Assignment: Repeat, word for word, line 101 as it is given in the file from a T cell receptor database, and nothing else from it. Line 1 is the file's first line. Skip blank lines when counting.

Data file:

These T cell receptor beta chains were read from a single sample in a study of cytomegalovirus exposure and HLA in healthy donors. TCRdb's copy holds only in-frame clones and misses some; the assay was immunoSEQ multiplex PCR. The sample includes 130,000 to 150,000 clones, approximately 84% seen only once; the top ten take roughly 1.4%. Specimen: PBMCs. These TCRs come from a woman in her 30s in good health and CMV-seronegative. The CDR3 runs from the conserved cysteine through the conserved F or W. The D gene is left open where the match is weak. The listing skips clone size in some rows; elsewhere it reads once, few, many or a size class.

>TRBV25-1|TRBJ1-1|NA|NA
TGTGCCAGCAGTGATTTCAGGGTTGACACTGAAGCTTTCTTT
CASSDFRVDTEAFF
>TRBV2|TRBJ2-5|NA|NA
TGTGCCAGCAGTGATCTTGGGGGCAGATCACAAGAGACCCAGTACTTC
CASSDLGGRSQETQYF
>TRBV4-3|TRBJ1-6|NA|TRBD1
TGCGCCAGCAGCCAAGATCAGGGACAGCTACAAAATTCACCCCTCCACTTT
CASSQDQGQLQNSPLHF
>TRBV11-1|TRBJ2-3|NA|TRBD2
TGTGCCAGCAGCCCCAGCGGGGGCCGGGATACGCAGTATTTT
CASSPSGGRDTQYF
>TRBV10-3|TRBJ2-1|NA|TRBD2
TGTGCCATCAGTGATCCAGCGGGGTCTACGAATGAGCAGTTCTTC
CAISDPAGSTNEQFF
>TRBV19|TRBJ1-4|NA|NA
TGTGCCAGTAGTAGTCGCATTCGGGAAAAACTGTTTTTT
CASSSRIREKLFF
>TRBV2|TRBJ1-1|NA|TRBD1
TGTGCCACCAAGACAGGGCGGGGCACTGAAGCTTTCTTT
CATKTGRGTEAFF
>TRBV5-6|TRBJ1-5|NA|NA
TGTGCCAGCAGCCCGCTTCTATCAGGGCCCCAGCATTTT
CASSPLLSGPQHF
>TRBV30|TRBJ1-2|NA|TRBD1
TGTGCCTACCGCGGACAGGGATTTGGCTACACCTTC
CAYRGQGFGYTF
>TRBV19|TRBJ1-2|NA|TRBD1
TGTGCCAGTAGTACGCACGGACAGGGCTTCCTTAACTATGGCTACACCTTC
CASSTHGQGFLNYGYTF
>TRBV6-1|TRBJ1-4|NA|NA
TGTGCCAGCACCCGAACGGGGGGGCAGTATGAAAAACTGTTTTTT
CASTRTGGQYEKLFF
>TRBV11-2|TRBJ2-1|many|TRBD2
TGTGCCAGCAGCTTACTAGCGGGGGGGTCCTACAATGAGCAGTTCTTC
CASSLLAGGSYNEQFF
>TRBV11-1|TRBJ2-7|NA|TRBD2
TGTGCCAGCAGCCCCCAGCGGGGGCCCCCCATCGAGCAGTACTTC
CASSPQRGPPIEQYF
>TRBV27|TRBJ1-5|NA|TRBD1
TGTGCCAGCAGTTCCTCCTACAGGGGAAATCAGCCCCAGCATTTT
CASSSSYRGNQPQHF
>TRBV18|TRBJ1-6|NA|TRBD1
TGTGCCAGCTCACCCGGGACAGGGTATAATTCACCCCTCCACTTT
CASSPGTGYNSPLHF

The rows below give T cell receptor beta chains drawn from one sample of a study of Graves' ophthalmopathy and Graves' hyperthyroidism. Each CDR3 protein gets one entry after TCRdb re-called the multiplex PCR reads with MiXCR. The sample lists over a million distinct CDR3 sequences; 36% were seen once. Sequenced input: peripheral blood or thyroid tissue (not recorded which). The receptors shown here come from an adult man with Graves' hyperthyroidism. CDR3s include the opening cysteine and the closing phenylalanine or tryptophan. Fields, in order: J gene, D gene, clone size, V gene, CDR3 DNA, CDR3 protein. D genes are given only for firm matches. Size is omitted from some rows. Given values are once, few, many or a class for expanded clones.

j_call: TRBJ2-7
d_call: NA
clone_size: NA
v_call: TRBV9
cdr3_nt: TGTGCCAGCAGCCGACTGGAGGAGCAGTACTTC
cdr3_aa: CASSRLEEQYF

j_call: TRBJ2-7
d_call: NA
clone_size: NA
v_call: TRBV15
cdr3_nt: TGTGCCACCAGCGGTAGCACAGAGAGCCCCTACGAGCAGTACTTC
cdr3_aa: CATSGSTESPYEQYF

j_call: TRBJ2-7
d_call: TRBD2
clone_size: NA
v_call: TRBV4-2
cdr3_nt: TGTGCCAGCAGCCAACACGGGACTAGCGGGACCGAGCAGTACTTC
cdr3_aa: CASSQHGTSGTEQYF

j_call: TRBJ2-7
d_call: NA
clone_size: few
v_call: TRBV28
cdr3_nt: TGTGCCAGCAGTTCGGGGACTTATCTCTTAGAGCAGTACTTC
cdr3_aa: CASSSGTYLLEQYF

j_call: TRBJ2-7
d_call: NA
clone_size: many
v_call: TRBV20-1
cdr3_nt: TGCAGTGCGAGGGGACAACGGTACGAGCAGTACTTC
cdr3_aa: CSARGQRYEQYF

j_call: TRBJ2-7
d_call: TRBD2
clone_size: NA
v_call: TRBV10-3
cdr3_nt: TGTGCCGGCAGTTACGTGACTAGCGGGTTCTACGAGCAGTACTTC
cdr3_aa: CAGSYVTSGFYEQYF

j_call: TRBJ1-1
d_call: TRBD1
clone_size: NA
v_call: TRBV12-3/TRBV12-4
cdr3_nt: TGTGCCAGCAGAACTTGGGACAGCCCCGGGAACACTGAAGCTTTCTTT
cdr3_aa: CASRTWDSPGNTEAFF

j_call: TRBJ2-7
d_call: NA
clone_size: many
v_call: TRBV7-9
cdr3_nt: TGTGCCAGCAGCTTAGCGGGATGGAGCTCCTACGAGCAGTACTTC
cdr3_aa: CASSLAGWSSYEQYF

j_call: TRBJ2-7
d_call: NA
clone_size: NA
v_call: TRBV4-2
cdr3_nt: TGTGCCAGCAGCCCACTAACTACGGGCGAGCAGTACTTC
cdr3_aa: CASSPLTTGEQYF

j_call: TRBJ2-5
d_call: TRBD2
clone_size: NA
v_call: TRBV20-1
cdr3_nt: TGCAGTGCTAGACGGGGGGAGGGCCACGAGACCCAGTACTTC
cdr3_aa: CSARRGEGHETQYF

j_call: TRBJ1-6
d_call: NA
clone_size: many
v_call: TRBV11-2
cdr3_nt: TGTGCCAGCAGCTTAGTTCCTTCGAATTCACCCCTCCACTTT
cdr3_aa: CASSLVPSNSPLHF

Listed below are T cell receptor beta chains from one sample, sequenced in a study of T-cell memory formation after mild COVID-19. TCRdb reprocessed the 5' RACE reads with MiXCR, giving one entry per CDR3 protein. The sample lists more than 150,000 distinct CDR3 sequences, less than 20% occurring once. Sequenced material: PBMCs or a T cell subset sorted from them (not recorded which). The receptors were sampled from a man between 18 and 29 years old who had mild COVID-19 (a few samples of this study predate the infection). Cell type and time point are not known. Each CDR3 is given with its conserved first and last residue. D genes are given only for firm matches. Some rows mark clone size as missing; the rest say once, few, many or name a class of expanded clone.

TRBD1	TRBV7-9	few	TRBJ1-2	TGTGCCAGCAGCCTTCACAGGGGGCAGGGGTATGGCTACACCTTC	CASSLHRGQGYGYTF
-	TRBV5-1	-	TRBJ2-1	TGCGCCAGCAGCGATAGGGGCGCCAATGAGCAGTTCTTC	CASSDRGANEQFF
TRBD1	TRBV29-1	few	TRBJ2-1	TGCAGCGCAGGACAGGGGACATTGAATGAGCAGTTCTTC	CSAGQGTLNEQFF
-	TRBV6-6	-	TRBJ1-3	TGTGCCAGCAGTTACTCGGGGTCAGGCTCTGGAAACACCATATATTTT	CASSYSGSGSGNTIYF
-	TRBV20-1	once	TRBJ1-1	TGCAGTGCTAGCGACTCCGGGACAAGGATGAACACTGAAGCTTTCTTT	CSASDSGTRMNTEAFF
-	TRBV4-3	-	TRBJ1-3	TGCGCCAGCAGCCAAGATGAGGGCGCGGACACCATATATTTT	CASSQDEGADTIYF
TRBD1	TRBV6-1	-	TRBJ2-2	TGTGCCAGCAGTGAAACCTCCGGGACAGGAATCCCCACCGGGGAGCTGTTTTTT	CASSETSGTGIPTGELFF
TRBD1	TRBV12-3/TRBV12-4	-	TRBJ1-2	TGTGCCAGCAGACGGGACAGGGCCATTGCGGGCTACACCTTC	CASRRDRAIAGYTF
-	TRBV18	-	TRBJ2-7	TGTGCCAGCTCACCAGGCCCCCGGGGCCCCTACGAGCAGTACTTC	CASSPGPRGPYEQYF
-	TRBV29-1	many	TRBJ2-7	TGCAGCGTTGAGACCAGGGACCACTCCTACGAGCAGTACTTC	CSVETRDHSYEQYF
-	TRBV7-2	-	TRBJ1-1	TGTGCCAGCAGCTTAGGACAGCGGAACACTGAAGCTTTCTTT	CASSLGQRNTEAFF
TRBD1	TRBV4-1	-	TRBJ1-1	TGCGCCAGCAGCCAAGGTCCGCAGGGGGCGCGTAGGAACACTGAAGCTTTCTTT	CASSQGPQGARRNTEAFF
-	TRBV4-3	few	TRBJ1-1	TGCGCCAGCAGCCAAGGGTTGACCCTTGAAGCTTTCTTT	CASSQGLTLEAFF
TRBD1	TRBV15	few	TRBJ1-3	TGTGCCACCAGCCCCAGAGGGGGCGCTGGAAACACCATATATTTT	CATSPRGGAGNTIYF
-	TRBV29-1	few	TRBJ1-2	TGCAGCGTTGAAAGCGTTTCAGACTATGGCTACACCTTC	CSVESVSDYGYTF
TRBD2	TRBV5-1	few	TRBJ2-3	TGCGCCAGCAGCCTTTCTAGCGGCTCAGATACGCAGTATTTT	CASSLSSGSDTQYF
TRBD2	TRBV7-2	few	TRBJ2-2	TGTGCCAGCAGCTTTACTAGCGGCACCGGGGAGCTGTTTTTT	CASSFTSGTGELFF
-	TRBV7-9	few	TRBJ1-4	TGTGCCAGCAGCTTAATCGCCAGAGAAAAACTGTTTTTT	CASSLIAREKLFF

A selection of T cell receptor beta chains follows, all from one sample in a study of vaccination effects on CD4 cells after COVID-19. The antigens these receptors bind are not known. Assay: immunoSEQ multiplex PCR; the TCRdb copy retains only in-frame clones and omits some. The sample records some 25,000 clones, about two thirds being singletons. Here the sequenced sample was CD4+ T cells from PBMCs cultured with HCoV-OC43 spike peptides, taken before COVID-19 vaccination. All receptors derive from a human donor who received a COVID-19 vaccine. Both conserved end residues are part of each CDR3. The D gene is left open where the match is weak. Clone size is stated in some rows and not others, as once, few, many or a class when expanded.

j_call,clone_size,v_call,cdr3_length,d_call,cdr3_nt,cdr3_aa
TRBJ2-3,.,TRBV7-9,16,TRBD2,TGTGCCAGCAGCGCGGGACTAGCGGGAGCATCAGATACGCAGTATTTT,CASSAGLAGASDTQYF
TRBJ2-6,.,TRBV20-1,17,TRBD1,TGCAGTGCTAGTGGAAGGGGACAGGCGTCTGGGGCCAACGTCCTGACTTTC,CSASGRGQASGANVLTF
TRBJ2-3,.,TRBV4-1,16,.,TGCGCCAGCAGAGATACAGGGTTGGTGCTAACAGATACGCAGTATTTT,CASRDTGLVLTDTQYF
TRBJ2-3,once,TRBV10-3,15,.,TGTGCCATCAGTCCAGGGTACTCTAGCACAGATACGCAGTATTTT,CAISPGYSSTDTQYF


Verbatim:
cdr3_aa: CASSPLTTGEQYF